Dr Charlotte Heath-Kelly (Politics and International Studies) and Dr Joseph Sanzo (Classics/Institute of Advanced Studies) have each been awarded a €1.5M Starting Grant by the European Research Council in recognition of, and support for, their pioneering research.
Dr Heath-Kelly will investigate how and why national security has become part of the professional duties of healthcare and social security workers in her project, ‘Neoliberal Terror: The Radicalisation of Social Policy in Europe’.
Dr Sanzo will explore early Jewish and Christian magical traditions, investigating the contacts between Jewish and Christian practitioners as well as the dynamics of religious assimilation, cooperation, and differentiation in the everyday lives of ancient Jews and Christians in his project, Early Jewish and Christian Magical Traditions in Comparison and Contact.
Pro-Vice-Chancellor (Research) Professor Pam Thomas said: “The Starting Grant programme recognises the very best early-career researchers across more than 50 countries whose outstanding work expands the frontiers of knowledge. I am delighted that we have two Warwick researchers among this year’s successful applicants.”
Commenting on her project, Dr Heath-Kelly said: “Across Europe, health and social care workers have been made responsible for identifying and reporting radicalising persons to the security services, even though there exists no scientifically valid method to predict who will become a terrorist.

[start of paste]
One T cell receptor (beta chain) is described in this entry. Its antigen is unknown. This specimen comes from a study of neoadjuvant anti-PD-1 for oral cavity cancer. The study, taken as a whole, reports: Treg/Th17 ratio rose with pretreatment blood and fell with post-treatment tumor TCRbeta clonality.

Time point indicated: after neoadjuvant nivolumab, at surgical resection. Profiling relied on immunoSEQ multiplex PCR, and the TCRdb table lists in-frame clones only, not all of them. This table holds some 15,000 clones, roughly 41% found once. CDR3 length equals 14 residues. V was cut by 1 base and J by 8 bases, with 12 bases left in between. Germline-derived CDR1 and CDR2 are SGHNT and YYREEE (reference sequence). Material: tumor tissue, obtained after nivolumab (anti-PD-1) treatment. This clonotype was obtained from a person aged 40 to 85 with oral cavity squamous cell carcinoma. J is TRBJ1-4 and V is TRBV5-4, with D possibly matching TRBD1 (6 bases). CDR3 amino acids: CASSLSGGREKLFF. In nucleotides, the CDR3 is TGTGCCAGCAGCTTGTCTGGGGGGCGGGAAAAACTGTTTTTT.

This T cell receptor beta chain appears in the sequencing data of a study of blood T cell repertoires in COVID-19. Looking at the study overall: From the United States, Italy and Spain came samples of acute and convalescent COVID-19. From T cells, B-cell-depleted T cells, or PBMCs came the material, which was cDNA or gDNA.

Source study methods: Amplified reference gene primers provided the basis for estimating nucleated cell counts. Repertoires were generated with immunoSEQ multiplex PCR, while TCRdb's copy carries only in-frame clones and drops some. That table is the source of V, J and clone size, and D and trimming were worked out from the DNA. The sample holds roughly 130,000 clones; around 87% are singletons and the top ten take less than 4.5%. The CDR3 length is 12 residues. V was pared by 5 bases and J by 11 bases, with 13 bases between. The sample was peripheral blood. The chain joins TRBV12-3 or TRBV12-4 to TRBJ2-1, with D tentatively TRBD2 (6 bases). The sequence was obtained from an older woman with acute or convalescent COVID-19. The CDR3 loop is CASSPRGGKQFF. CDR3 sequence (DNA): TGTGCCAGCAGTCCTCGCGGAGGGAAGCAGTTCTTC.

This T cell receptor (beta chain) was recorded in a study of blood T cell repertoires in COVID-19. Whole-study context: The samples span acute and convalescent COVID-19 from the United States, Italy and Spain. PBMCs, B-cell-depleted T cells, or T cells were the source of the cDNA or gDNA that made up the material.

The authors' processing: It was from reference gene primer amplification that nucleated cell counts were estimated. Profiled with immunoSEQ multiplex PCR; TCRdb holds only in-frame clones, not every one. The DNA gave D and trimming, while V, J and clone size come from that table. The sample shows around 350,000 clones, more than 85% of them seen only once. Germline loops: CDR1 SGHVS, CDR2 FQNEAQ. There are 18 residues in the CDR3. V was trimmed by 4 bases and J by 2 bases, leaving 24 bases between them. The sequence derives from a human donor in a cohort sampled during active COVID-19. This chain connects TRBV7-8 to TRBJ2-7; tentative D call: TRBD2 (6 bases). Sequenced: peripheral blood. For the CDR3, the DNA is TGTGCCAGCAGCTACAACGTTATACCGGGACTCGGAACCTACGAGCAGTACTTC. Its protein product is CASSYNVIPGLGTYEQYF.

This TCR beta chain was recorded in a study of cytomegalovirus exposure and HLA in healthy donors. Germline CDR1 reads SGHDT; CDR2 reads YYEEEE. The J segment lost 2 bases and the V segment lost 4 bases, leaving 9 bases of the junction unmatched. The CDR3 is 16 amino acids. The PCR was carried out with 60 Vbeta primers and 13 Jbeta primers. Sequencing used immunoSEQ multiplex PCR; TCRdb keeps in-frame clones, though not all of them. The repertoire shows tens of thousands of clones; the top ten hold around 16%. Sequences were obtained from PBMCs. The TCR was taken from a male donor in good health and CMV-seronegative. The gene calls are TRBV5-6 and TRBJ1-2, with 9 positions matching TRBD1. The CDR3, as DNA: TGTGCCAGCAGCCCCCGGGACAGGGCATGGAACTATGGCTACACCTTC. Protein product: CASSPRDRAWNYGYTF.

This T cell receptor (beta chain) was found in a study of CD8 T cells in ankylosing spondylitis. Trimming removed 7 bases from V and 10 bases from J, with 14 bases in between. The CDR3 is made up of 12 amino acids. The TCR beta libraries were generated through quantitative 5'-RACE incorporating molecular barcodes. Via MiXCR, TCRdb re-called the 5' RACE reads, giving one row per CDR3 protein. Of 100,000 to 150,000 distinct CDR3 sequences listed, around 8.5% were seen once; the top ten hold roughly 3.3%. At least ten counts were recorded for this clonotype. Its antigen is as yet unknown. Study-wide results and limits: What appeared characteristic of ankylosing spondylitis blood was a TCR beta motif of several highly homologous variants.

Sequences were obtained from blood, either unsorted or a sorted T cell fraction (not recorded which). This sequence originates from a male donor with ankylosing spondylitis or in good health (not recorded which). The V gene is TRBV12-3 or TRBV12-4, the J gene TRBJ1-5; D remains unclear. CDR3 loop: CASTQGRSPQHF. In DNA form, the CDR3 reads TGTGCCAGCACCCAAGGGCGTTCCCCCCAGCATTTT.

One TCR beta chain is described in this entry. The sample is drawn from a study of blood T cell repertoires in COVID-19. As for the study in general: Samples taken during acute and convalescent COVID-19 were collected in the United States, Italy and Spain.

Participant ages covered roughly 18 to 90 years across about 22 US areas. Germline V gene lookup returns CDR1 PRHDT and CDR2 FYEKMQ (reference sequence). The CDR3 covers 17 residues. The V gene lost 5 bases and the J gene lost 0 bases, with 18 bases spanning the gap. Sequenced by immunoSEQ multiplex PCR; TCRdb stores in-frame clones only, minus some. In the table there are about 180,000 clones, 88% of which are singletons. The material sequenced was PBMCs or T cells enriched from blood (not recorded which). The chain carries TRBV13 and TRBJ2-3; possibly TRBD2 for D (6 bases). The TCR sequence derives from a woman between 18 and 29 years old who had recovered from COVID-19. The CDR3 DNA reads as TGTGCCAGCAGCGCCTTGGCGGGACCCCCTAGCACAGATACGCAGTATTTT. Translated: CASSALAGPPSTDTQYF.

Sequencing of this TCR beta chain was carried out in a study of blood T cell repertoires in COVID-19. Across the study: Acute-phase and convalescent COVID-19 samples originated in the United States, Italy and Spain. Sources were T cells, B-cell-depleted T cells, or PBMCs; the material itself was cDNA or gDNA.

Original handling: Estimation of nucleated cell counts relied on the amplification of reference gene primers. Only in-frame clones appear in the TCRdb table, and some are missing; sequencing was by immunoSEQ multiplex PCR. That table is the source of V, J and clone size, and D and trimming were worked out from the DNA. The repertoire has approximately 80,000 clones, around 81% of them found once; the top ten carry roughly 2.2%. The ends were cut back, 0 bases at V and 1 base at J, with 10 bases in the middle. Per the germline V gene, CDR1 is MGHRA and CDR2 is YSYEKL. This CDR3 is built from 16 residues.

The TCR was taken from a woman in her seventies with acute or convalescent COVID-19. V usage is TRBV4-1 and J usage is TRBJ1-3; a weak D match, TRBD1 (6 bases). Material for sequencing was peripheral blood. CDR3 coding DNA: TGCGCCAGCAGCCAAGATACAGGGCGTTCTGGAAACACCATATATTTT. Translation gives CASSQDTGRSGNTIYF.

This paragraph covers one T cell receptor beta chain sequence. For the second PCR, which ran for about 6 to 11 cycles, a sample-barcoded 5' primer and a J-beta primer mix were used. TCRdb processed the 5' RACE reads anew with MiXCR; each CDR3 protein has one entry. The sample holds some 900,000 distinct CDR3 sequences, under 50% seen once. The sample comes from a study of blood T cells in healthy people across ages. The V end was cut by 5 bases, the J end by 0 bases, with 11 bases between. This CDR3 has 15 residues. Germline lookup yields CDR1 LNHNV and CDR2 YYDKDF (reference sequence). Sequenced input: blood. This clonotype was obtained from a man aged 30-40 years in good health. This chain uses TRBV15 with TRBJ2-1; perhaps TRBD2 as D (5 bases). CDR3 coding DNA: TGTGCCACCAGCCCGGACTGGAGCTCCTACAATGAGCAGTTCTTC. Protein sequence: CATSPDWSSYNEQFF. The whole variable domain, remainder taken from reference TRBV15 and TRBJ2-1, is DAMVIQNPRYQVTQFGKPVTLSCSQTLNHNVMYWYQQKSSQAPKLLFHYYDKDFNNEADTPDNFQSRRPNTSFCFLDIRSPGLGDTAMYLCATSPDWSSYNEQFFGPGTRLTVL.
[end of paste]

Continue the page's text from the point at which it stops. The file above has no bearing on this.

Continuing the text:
“There are also no studies which can validate the impact of counter-radicalisation programs on the prevention of terrorist attacks.
“What purpose do these policies serve, if we have no evidence they prevent terrorism? Quantitative and qualitative methods will be used to explore whether neoliberal economic and social policies are responsible for the expansion of counter-radicalisation programs – refocusing the welfare state on preventing ‘risks’ rather than meeting needs.”
Dr Sanzo said: “Although scholarly study of the early Jewish and Christian practices, rituals, and texts deemed “magical” has blossomed over the past few decades, this research has tended to be divided along disciplinary lines, with historians of Judaism studying Jewish magic and historians of Christianity studying Christian magic.
“This grant will allow an interdisciplinary team to address this scholarly gap by examining local and global features of the magical artefacts – and the literary traditions about magic – from late-antique Jewish and Christian communities. In particular, my project will focus on the similarities, differences, and contacts between these traditions in four central areas of their magical practices: biblical texts and traditions; sacred names and titles; the word-image-material relation; and references to illicit rituals.”
Congratulating Dr Heath-Kelly on her success, Professor Nick Vaughan-Williams, Head of the Department of Politics and International Studies, said: “This award not only reflects Charlotte’s brilliance as a leading international researcher in politics and international studies, but also the strength of the University of Warwick’s research infrastructure and the dedicated support of our specialist colleagues who supported and assisted with the application.”